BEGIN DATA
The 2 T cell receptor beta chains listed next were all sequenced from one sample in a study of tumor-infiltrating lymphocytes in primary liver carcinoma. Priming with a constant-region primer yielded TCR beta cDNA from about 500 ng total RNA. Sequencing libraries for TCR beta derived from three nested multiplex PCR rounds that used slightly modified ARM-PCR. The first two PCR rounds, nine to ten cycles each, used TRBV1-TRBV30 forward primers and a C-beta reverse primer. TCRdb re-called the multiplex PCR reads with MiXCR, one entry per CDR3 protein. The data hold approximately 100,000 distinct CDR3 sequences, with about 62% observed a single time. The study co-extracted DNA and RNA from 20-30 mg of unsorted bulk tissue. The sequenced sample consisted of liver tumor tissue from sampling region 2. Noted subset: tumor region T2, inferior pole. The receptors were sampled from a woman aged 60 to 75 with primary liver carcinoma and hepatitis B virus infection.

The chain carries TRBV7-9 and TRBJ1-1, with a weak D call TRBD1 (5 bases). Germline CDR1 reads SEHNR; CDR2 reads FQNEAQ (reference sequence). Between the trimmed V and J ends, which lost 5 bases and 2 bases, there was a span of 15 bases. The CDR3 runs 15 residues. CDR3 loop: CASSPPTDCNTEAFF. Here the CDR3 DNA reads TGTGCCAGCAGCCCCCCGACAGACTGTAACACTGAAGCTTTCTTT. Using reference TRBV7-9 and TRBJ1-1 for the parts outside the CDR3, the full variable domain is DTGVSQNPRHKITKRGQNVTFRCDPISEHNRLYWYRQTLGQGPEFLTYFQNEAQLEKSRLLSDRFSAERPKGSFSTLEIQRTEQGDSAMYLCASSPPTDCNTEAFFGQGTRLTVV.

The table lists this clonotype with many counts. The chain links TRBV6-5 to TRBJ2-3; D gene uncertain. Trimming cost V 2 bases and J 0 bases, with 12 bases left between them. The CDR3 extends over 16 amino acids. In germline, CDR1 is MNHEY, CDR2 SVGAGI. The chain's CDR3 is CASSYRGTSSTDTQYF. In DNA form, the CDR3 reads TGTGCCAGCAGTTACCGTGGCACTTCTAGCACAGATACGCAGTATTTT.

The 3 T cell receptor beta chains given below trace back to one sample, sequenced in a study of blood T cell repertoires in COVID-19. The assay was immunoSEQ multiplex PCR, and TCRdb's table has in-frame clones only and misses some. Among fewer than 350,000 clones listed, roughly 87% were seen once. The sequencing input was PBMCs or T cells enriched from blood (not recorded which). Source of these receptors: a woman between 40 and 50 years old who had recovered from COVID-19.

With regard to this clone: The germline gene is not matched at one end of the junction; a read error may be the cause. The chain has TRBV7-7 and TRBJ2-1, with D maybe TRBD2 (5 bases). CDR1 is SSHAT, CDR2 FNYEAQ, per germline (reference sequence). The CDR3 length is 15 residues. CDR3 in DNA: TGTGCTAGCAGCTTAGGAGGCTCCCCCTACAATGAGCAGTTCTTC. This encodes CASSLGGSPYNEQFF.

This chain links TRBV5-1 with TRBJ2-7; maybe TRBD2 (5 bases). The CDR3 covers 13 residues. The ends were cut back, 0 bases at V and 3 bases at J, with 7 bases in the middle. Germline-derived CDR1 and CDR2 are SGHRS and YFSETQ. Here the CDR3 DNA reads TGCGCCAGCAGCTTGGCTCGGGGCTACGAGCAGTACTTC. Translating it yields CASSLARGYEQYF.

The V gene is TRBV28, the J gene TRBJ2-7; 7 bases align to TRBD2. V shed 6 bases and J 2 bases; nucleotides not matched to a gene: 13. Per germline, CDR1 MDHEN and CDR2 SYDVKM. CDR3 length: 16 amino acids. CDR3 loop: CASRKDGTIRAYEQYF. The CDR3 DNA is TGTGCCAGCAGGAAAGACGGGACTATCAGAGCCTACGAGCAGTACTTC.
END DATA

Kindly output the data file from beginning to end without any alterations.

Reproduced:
The 2 T cell receptor beta chains listed next were all sequenced from one sample in a study of tumor-infiltrating lymphocytes in primary liver carcinoma. Priming with a constant-region primer yielded TCR beta cDNA from about 500 ng total RNA. Sequencing libraries for TCR beta derived from three nested multiplex PCR rounds that used slightly modified ARM-PCR. The first two PCR rounds, nine to ten cycles each, used TRBV1-TRBV30 forward primers and a C-beta reverse primer. TCRdb re-called the multiplex PCR reads with MiXCR, one entry per CDR3 protein. The data hold approximately 100,000 distinct CDR3 sequences, with about 62% observed a single time. The study co-extracted DNA and RNA from 20-30 mg of unsorted bulk tissue. The sequenced sample consisted of liver tumor tissue from sampling region 2. Noted subset: tumor region T2, inferior pole. The receptors were sampled from a woman aged 60 to 75 with primary liver carcinoma and hepatitis B virus infection.

The chain carries TRBV7-9 and TRBJ1-1, with a weak D call TRBD1 (5 bases). Germline CDR1 reads SEHNR; CDR2 reads FQNEAQ (reference sequence). Between the trimmed V and J ends, which lost 5 bases and 2 bases, there was a span of 15 bases. The CDR3 runs 15 residues. CDR3 loop: CASSPPTDCNTEAFF. Here the CDR3 DNA reads TGTGCCAGCAGCCCCCCGACAGACTGTAACACTGAAGCTTTCTTT. Using reference TRBV7-9 and TRBJ1-1 for the parts outside the CDR3, the full variable domain is DTGVSQNPRHKITKRGQNVTFRCDPISEHNRLYWYRQTLGQGPEFLTYFQNEAQLEKSRLLSDRFSAERPKGSFSTLEIQRTEQGDSAMYLCASSPPTDCNTEAFFGQGTRLTVV.

The table lists this clonotype with many counts. The chain links TRBV6-5 to TRBJ2-3; D gene uncertain. Trimming cost V 2 bases and J 0 bases, with 12 bases left between them. The CDR3 extends over 16 amino acids. In germline, CDR1 is MNHEY, CDR2 SVGAGI. The chain's CDR3 is CASSYRGTSSTDTQYF. In DNA form, the CDR3 reads TGTGCCAGCAGTTACCGTGGCACTTCTAGCACAGATACGCAGTATTTT.

The 3 T cell receptor beta chains given below trace back to one sample, sequenced in a study of blood T cell repertoires in COVID-19. The assay was immunoSEQ multiplex PCR, and TCRdb's table has in-frame clones only and misses some. Among fewer than 350,000 clones listed, roughly 87% were seen once. The sequencing input was PBMCs or T cells enriched from blood (not recorded which). Source of these receptors: a woman between 40 and 50 years old who had recovered from COVID-19.

With regard to this clone: The germline gene is not matched at one end of the junction; a read error may be the cause. The chain has TRBV7-7 and TRBJ2-1, with D maybe TRBD2 (5 bases). CDR1 is SSHAT, CDR2 FNYEAQ, per germline (reference sequence). The CDR3 length is 15 residues. CDR3 in DNA: TGTGCTAGCAGCTTAGGAGGCTCCCCCTACAATGAGCAGTTCTTC. This encodes CASSLGGSPYNEQFF.

This chain links TRBV5-1 with TRBJ2-7; maybe TRBD2 (5 bases). The CDR3 covers 13 residues. The ends were cut back, 0 bases at V and 3 bases at J, with 7 bases in the middle. Germline-derived CDR1 and CDR2 are SGHRS and YFSETQ. Here the CDR3 DNA reads TGCGCCAGCAGCTTGGCTCGGGGCTACGAGCAGTACTTC. Translating it yields CASSLARGYEQYF.

The V gene is TRBV28, the J gene TRBJ2-7; 7 bases align to TRBD2. V shed 6 bases and J 2 bases; nucleotides not matched to a gene: 13. Per germline, CDR1 MDHEN and CDR2 SYDVKM. CDR3 length: 16 amino acids. CDR3 loop: CASRKDGTIRAYEQYF. The CDR3 DNA is TGTGCCAGCAGGAAAGACGGGACTATCAGAGCCTACGAGCAGTACTTC.